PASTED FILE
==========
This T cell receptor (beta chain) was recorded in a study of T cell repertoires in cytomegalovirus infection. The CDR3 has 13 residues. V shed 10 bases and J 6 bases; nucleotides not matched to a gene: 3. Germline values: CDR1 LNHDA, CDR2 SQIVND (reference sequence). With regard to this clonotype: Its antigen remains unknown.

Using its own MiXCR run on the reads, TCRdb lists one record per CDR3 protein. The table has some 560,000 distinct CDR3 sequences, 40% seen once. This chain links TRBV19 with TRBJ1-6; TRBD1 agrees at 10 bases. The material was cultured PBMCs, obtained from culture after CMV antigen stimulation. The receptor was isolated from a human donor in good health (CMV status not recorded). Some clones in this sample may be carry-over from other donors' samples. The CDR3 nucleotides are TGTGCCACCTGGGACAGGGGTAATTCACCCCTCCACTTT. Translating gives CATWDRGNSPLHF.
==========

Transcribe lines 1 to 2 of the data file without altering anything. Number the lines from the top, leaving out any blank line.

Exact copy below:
This T cell receptor (beta chain) was recorded in a study of T cell repertoires in cytomegalovirus infection. The CDR3 has 13 residues. V shed 10 bases and J 6 bases; nucleotides not matched to a gene: 3. Germline values: CDR1 LNHDA, CDR2 SQIVND (reference sequence). With regard to this clonotype: Its antigen remains unknown.

Using its own MiXCR run on the reads, TCRdb lists one record per CDR3 protein. The table has some 560,000 distinct CDR3 sequences, 40% seen once. This chain links TRBV19 with TRBJ1-6; TRBD1 agrees at 10 bases. The material was cultured PBMCs, obtained from culture after CMV antigen stimulation. The receptor was isolated from a human donor in good health (CMV status not recorded). Some clones in this sample may be carry-over from other donors' samples. The CDR3 nucleotides are TGTGCCACCTGGGACAGGGGTAATTCACCCCTCCACTTT. Translating gives CATWDRGNSPLHF.